To help set your dental practice up for success, having a business plan can be critical. You may be starting your dental practice from scratch or you may be buying an existing practice. While considerations for these scenarios may vary slightly, the fact remains that you should have solid dental practice business plan in place either way. Here we will provide some key elements that should be part of your dental practice business plan.
Developing a Solid Dental Practice Business Plan
A business plan will help you develop a roadmap for how you want your dental practice to run, succeed, and grow. Not only will the plan be a touchstone that you can come back to in order to keep things on track, but it can also be really important if you are seeking financial support to cover the costs of establishing or growing a dental practice. Lenders will often require a business plan prior to even taking a meeting with a business owner. Your potential lender will want to see that you have a plan for how you are going to make money in your business.
Your business plan should start with a plan summary. Because it is a summary of the plan, it is best to draft this section last, but put it first in the plan so that it highlights key elements right at the start. Your summary should be brief and hit the elements central to your business plan. Make your business vision clear in the summary and how your business will succeed. At the forefront of your plan, in addition to the plan summary, the name of your practice should be clearly stated.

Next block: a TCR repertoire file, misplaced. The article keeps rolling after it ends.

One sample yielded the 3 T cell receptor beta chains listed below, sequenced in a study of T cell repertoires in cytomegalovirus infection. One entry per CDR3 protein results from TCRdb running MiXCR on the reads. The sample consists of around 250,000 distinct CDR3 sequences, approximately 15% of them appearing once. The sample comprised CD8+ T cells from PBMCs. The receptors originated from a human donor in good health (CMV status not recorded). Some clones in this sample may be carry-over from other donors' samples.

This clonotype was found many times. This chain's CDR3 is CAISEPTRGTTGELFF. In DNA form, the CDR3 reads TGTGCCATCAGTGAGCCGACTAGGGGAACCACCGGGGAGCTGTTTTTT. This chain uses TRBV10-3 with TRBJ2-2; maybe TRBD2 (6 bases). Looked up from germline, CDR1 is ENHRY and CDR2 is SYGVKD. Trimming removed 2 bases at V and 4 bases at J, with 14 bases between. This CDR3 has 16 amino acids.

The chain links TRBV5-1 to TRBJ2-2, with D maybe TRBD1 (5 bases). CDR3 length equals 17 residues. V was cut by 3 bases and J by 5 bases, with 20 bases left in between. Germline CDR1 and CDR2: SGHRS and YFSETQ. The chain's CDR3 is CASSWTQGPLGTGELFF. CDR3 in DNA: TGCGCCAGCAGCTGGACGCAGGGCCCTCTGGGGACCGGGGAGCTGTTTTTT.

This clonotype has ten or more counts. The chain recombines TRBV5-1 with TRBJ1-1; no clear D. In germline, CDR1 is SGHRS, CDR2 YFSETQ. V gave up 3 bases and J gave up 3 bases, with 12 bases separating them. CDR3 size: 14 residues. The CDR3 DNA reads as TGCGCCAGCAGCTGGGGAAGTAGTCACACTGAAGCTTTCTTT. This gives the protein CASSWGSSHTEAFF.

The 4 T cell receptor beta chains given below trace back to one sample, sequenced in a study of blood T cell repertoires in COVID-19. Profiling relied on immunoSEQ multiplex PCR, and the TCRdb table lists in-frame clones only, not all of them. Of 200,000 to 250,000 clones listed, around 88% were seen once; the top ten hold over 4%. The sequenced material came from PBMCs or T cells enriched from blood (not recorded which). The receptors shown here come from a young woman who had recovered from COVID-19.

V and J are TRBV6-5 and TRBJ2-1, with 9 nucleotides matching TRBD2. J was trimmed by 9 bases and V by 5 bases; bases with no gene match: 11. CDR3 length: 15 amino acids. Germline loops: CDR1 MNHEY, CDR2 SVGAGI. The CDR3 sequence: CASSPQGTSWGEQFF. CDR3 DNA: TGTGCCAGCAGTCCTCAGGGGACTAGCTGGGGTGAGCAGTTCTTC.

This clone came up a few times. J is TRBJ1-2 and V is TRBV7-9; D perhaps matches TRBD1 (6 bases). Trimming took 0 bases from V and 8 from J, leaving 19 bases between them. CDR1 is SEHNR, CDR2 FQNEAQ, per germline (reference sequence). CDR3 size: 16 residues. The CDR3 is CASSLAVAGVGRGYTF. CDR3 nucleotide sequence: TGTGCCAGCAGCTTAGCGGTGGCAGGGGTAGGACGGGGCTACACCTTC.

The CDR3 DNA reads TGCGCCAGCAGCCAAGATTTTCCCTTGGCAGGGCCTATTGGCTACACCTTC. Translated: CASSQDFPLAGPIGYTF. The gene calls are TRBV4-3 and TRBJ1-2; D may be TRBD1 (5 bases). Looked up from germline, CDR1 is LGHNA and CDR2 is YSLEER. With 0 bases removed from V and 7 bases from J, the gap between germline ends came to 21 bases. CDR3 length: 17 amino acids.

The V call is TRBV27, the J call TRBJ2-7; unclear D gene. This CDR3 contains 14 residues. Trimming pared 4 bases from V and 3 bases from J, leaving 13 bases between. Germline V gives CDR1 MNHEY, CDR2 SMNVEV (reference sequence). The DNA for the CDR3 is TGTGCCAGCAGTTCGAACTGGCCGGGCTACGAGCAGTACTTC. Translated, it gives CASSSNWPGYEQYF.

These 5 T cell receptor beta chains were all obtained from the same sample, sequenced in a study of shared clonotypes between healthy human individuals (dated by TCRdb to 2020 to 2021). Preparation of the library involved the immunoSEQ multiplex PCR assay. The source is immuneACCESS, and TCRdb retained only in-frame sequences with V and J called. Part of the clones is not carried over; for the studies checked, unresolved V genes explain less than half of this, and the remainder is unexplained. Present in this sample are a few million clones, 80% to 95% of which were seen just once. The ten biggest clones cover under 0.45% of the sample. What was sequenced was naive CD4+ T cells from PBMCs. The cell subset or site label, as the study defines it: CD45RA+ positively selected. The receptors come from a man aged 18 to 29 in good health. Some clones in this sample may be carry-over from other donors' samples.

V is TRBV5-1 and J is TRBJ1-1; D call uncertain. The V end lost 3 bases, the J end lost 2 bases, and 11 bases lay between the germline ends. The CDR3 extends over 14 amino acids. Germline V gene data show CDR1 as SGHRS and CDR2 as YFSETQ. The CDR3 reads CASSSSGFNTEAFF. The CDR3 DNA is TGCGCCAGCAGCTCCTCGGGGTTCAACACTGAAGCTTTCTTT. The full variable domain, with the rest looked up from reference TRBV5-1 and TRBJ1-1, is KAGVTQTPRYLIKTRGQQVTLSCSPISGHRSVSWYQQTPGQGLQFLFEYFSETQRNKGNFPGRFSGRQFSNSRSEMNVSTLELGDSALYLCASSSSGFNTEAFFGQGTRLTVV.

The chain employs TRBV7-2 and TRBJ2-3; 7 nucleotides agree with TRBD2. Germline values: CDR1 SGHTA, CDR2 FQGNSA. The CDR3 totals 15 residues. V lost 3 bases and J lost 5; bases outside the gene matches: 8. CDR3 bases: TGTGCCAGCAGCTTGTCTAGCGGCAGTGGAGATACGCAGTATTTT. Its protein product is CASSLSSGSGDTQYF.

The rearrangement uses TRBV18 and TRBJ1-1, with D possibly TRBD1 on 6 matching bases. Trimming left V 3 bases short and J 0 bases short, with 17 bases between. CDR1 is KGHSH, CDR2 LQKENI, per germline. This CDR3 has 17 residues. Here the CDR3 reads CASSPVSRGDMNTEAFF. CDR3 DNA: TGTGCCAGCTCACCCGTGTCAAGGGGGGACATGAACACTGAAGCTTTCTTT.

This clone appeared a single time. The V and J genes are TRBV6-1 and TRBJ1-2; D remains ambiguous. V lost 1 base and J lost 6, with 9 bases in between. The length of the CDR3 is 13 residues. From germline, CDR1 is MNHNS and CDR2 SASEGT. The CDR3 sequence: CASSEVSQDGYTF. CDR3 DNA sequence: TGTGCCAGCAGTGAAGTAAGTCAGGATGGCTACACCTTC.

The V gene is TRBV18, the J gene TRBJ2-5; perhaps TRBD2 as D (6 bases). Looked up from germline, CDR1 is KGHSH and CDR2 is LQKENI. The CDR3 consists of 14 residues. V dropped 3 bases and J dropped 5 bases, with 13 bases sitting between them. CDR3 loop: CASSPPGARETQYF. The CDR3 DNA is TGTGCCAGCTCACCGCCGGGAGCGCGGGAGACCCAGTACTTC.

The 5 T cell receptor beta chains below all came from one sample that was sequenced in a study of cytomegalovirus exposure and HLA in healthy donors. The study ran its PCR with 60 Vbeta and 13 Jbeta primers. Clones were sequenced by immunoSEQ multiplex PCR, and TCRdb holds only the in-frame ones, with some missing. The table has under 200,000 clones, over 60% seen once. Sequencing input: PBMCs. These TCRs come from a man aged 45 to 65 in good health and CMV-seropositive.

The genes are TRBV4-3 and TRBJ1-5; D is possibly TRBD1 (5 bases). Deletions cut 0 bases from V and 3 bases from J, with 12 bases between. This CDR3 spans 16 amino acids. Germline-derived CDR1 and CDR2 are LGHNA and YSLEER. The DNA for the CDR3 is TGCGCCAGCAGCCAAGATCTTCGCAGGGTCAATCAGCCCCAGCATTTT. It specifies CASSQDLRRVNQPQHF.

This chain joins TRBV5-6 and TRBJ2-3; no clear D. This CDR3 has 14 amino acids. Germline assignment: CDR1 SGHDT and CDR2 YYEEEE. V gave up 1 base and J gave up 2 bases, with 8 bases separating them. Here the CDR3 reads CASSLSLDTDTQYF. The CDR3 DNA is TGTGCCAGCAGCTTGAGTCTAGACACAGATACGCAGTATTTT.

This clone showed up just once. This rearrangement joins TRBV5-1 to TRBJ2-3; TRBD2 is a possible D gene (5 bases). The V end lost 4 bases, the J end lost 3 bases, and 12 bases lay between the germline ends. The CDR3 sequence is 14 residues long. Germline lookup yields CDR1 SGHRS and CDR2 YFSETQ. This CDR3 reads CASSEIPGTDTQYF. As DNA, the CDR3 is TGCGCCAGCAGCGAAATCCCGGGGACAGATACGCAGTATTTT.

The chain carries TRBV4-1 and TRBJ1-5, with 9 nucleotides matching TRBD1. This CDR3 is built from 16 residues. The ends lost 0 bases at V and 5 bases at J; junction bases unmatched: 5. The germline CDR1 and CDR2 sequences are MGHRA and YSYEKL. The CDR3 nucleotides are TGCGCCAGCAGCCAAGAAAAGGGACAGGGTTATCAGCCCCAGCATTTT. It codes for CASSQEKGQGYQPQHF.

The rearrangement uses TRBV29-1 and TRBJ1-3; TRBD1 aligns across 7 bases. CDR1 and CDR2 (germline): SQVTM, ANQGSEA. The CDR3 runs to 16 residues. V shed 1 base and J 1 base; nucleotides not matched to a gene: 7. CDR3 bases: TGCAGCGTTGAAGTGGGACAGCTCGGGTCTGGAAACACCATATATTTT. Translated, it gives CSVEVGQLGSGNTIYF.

It is also important that you detail the specific services that your practice will be providing. Whether you offer diagnostic services, dental surgery, orthodontics, restorative dentistry, or cosmetic dentistry, be clear on what your practice will offer. If you will not offer a service, do not list it.
Your business plan should also address one of the most fundamental business decisions you will need to make and that is what business structure you are establishing. Whether you are establishing a limited liability company, a solo practice, a partnership, or some other business structure, this will have a big impact on how your practice is established, run, and managed. It will also impact taxes and your personal liability.
Your plan should also detail your marketing strategy. A dental practice cannot succeed without clients and so your plan should explain how you are going to get those clients through your doors. Explain why people would choose your practice over your competitors. Detail how you will spread the word on your practice opening and letting people know what services you offer. Describe the market you are targeting.
You will also want to detail the day to day plans you have for your business. How will your practice operate? What will the hours of operation be? Go into the more important operational details. For instance, you may want to specify what vendors you plan to work with and what dental insurance your office will be accepting as well as how it will handle self-pay clients.
We mention this last, but it is certainly not due to its lack of importance. In fact, the financial plan for opening and running your practice may be one of the most critical sections of your business plan. Potential lenders will certainly have a particular interest in this section. Use this section to show your practice’s financial plan. What is the projected business income for the next year or so? How much will you need in business loans?
Dental Law Attorneys
Mahan Dental Law can help you develop a strong, comprehensive business plan. Let us help you set your dental practice up for success! Contact us today.